Thursday, May 01, 2008

cracks and fissures pt 2

So I've talked about her before, this little girl who breaks my heart but what I haven't talked about is how cruel she is to M, who worships her, talks about her incessantly, always setting aside little treasures to bring her, allowing her good days to rise and fall on this other girl's mood. She told me the other day she brings her presents so she likes me mama, I just want her to like me mama and why doesn't she like me mama i try so hard. And I saw myself and a thousand girls in her and I wanted to pull the car over on the freeway and cry because there will be a lifetime of this and I can't believe it starts so soon.

Little girls can be mean, hurting little girls even more so. Nearly every day M will tell me her latest heartache, ______ was mean to me today, the next day _______ spit on me (note to little girl, you do not spit on my kid.) I know this little girl is in pain, the sorrow hangs heavily on her face but she's learning, she's learning so soon the art of cruelty, the masterful way words can punish and wound. It's not her fault and yet she wounds my girl all the time and no matter how many times M and I have gone round and round, from the trying to remember not everyone feels the same way to sometimes we all have bad days to M, my baby girl, you simply do not deserve to be treated like this and there will come a point where you simply will have to stop trying and I'll be right here when you do.

And it wounds. It wounds because she's not yet four. It wounds because every day I leave her to defend herself and she can't quite figure out how to do that, how to let the nice girls matter as much as the one whose attention she wants the most. I've talked to the teachers, I've even talked to the little girl but words are small, they are little scraps of paper blowing around the windy playground sticking to the fence. They blow and swirl around my girl and yet every day she tries again, her wide open heart runs straight up to her and waits to see if she'll be turned away. She catches my eye in those moments, the ones I'm there to catch and I see her face fall. Today I went to her and gathered her in my arms, the other little girl watching us and while part of my wanted to gather them both my arms are not quite built for two.

40 comments:

Annie said...

It's hard isn't it? I was a painfully shy kid at school - and I fear this for my kids - Miss E is showing signs that she is a much more outgoing kid than I was, but she wears her heart on her sleeve, and hurts just like M does - when one particular kid in her class is downright mean. She targets Miss E even in my presence and looks for ways to get her into trouble with me!

You are a bigger woman than I - because I can't bring myself to want to wrap this kid in my arms - even fleetingly.

NotAMeanGirl said...

My heart aches for all 3 of you. No words can fix what is wrong unfortunately. the little girl in question... she needs some of what you give M. Be proud of the fact that M has it. :) I know M will.

flutter said...

Oh, M. Sweet thing.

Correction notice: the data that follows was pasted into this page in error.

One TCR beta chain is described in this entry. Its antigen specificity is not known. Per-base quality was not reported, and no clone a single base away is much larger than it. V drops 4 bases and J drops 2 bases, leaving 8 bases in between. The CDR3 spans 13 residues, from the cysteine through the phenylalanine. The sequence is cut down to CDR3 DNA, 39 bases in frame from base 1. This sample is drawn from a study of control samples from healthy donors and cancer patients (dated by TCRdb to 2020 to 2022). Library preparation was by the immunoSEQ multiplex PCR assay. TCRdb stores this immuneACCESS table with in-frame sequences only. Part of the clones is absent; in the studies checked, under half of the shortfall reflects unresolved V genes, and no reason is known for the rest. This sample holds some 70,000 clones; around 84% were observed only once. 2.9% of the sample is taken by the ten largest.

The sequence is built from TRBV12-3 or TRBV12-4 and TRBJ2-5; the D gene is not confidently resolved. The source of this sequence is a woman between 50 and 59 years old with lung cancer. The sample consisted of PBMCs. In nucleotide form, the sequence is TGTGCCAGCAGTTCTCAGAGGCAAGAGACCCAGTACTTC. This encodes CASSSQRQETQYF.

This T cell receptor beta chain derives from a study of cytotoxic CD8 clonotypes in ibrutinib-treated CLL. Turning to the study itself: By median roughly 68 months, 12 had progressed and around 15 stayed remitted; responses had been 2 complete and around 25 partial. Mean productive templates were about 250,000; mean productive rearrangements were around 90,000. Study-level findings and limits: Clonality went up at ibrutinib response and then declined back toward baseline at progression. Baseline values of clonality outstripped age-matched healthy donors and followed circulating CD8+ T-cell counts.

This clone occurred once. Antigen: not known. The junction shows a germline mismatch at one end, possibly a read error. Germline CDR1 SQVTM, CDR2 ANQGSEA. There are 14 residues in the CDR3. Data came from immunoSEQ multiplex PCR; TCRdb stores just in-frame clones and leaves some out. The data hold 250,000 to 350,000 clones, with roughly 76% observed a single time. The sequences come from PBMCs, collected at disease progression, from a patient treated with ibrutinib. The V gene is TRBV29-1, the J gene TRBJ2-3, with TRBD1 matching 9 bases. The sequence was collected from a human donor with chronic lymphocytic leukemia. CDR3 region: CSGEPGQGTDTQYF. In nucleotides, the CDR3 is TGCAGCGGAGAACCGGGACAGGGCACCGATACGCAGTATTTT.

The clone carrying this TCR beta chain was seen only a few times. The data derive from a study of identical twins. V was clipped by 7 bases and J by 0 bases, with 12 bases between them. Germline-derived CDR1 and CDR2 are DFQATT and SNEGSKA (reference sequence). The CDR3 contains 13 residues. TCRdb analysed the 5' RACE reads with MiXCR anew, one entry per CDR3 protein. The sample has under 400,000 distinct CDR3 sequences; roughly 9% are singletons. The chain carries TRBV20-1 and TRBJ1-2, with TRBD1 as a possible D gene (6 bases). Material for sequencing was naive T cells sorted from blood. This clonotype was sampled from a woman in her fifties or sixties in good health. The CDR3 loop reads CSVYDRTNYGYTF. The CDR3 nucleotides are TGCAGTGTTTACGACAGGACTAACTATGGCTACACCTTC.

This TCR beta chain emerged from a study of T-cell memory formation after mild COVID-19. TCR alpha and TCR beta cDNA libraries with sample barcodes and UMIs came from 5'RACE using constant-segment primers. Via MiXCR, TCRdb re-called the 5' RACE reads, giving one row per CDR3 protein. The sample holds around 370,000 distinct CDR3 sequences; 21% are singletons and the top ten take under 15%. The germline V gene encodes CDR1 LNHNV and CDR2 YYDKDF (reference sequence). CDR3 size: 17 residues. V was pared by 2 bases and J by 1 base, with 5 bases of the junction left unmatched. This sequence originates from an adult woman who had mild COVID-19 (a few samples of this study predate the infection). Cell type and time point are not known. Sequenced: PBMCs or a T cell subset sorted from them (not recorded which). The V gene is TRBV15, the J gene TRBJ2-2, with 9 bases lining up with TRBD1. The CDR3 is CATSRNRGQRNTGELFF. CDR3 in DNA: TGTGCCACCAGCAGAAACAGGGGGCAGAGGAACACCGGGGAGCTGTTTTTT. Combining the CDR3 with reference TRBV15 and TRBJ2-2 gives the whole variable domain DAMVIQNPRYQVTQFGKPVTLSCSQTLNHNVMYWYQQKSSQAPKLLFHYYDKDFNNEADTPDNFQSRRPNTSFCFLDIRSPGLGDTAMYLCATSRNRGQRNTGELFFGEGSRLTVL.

I think a conversation needs to be had with that kid's parents. Spitting?

SO not ok

Janet said...

Why *does* it start so early? Given the glimpse you gave of the way that girl's mother speaks to her (or worse) it's not surprising that she treats others this way. Still. It's unacceptable and my heart is heavy for your little M., so open and friendly to a miniature mean girl.

maggie, dammit said...

Just read the linked post, and now this one. Did anything happen after the conversation with the director?

How it must cut that little girl to watch your daughter treated with such love and care by you. I'm so sickened that it's not a given that parents seek first to protect their babies, to love them up as much as they can.

It's painful, but you're seeing it for a reason. Both little girls are so lucky to have you.

Binky said...

M is a chip off your block, isn't she? Not everyone would keep trying. I think the tenacity both of you show is an amazing thing--but not an easy one.

Gwen said...

My oldest has a friend like that. She's almost 8 now and they've been friends for 4 years and it hasn't gotten better (no spitting, although the verbal wounds are just as bad). We talk and talk and talk. Oh, how we talk. And the frenemy in question has no excuse to be the raging little manipulative bitch she is, no damaged home life, no difficult existence. To make it more complicated, we're friends with the parents, who are not unaware of the issue but choose to deal with it differently than I would. To sum: jen, I feel your pain.

crazymumma said...

OH sweet M. As yet your heart is a bit too big and forgiving for this mean ole world.

You c'mon over to our house. We have simple rules. Everyone is included and we play nice and fair.

These are such tough lessons and it always amazes me how much power a single small hurting child can have over the others.

kristen said...

i think this has been the biggest eye-opener for me as a mama to a girl. i'm continually blown away that it all starts so young.

Tabba said...

oh this cuts straight to the heart...

Arwen said...

I think the little girl is acting out at your daughter because she is jealous of a relationship she sees but can't have. And honestly, if you were almost 4 and some girl who seemed no different than you but she gets 2 loving parents who don't scream, wouldn't you be jealous too? It doesn't make it right, don't misunderstand, it makes it more understandable though.

Her Grace said...

Oh Jen, I know, I know.

bgirl said...

my heart just cracked...so hard to watch what we can only watch and not direct.

Blog Antagonist said...

She is learning that behavior somewhere. I do not believe that unkindness in an inherent human trait.

Boys are not this way. I don't know why. When they argue, they punch each other and then they are best friends again. They don't scheme and plot and hold grudges.

When I hear about things such as what poor little M is going through, I feel that I would be very ill equipped to deal with raising a girl child.

urban-urchin said...

It is so heartbreaking when your tiny girl comes home from preschool to report the meanness of another equally tiny child. I like Kristen am blown away at how young it started (mine is 8 now) and how it still to this day throws her for six when someone is awful to her- and it amazes me how I find it within me not to go and kick that kids ass because that is what I really really want to do at the time. You are good to remember that the girl is hurting, why else would she lash out like that- but the spitting? hell no.

wheelsonthebus said...